The attack, which was unleashed on   Saint Francis Catholic Church, Owa-luwa Street, Owo,  the headquarters of the Owo Local Government Area of Ondo State witnessed pandemonium  as gunmen struck leaving no fewer than 50 persons dead.

There has  been serious concern among Nigerians as the  attack on the church in Owo,  the hometown of the state Governor, Rotimi Akeredolu, came barely a week after the Prelate of the Methodist Church of Nigeria, Bishop Samuel Kanu-Uche, was kidnapped in Abia State by gunmen which  the priest later identified as Fulani youths working with some security men.

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Reports had it that  the gunmen, who attacked the Catholic church, arrived at the premises, which is less than 200 metres from the palace of the Olowo of Owo, at 12pm when the Sunday mass was being rounded off.Reports further had it that  worshippers, mostly children and women, were killed in the attack, by the criminals  who were said to have thrown an improvised explosive device before they started shooting sporadically.Some videos posted online showed some of the slain worshippers in a pool of their own blood.

Workers of the Federal Medical Centre and Saint Louis Hospital, both in Owo, where the dead and the injured were taken to, said no fewer than 50 persons were killed in the tragedy.

While visiting the scene of the tragedy,  Governor Rotimi Akeredolu of Ondo state and the Olowo of Owo, Oba Ajibade Ogunoye have appealed to youths in Owo, Ondo state not to retaliate the killing of worshippers at St Francis Catholic Church in the town.

Speaking during his visit to the church and hospitals where survivors of the attack are receiving medical attention, Gov. Akeredolu,further  described the terror attack on innocent worshipers at St Francis Catholic Church, Owa-luwa Street, Owo, as a massacre and horrific.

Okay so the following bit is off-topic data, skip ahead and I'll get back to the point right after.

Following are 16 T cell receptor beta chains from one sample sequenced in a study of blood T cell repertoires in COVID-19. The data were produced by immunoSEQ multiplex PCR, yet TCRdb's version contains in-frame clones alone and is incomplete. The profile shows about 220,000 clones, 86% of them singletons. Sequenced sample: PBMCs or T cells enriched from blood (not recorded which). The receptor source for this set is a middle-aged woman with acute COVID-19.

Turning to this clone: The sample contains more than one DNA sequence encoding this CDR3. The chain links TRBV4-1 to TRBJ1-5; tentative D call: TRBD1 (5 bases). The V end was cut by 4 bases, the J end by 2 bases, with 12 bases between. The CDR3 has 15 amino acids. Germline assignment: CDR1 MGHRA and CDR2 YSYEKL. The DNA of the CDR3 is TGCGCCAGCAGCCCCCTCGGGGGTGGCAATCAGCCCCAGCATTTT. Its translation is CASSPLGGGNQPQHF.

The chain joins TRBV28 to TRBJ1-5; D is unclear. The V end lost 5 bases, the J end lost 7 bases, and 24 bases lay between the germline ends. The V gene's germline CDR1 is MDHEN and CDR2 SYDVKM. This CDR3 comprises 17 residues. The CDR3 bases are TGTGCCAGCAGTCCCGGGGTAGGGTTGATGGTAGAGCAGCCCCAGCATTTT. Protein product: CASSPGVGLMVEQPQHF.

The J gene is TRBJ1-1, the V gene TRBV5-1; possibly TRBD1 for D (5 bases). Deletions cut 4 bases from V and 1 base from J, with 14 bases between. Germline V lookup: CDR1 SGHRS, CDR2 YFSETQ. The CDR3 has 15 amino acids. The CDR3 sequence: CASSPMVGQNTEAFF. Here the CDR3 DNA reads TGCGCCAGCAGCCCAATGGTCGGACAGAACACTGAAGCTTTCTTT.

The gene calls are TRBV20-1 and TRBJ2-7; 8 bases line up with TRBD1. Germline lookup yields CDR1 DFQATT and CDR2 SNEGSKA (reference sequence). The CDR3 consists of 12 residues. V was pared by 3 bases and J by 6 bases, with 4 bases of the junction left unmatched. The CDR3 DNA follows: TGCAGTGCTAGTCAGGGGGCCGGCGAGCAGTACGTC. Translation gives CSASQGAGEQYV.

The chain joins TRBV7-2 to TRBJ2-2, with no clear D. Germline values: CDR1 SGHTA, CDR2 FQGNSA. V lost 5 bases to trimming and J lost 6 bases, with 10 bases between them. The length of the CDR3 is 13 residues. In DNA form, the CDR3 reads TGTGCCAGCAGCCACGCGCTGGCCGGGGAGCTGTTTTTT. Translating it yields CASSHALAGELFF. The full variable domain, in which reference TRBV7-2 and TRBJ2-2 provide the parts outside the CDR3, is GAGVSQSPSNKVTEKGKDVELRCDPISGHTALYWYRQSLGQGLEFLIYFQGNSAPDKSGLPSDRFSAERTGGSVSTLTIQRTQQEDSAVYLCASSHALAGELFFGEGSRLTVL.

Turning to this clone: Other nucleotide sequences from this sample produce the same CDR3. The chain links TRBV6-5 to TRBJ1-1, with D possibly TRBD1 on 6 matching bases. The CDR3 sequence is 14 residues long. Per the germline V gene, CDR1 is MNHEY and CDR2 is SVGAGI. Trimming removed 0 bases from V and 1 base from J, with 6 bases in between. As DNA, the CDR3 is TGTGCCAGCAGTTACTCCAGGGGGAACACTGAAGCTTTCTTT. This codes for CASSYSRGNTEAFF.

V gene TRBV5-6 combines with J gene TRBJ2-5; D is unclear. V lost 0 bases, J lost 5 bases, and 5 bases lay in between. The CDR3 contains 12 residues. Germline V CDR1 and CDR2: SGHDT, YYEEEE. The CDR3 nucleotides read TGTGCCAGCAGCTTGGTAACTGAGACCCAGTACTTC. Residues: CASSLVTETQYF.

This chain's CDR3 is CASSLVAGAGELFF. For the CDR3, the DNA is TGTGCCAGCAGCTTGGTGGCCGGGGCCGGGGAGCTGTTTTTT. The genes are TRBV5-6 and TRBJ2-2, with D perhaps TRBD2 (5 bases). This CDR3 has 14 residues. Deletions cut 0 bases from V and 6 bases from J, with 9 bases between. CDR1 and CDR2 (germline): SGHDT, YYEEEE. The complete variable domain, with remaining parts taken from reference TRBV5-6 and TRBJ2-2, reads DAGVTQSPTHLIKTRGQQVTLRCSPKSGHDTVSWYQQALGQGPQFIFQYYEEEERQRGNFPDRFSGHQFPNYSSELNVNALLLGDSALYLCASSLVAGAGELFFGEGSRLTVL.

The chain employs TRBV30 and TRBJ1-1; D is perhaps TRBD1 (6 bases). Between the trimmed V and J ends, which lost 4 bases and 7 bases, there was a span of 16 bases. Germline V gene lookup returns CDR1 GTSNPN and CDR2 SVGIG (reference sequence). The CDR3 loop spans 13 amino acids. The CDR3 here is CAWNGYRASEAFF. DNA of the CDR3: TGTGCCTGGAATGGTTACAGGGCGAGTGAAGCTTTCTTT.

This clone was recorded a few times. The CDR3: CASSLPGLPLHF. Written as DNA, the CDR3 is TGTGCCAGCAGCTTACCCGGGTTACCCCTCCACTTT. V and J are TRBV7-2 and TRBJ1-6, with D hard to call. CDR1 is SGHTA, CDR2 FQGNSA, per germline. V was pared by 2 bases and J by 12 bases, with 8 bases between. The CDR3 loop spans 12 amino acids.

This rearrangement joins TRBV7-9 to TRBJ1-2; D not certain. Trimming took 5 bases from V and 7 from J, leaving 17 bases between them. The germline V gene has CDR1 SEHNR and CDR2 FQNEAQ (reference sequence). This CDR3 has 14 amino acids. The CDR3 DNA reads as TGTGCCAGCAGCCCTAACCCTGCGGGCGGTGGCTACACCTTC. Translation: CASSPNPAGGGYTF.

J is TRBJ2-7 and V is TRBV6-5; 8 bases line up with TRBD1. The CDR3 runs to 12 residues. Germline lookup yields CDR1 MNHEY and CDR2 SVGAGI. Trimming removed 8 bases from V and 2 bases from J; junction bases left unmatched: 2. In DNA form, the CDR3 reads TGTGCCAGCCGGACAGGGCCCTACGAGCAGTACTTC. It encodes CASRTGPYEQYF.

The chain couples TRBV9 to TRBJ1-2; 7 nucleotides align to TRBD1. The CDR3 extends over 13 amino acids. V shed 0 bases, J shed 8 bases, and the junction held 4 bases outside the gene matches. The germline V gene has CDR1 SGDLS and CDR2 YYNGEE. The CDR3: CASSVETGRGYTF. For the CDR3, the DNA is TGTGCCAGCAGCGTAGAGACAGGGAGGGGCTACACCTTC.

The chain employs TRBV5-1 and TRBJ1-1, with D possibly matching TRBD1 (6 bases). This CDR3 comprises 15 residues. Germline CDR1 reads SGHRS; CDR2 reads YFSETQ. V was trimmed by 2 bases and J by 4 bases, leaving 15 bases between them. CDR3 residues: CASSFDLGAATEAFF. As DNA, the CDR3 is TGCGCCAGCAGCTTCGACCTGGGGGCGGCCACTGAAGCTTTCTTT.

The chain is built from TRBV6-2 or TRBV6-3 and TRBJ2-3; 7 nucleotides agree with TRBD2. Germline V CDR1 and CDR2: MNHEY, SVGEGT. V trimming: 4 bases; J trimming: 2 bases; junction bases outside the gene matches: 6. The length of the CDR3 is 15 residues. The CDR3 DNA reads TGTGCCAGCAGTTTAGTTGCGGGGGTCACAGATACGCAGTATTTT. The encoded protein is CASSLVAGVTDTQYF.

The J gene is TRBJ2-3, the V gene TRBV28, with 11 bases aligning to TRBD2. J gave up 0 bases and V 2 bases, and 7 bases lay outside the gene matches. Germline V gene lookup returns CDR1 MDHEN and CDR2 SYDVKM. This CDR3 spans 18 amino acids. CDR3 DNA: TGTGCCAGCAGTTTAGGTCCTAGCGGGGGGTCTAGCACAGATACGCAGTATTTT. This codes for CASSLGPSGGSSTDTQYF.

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Akeredolu, who said he was terribly sad, noted that the attack was the most dastardly act that could happen in any society.He said the  security agencies lost no fewer than  two men and that the incident  was not an expected attack.

The Governor  expressed  his  condolences to those who  lost their dear ones to this unnecessary gruesome murder.

He declared that the ugly incident  must not happen again as the people must  very vigilant.

At the palace of the Olowo of Owo, Oba Gbadegesin Ogunoye,  Gov. Akeredolu  condoled with the monarch over the sad incident.Akeredolu said the gunmen made a mistake of attacking Owo, vowing that they will not escape justice.Like other men of goodwill we condemn in totality the killings in Owo, which we describe as callous, wicked and inhuman.

We are condoling with the government and people of Ondo state, the relatives of worshippers that lost their dear ones as a result of the ugly incident.

Once more, we call for a review of the nation’s security architecture, which has failed the nation in tackling the numerous security challenges. Without further ado, the much advocated state police is an idea whose time has come. Nigeria must embrace state police for its survival and existence as a nation.

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EDITORIAL

NPA as Den of Corruption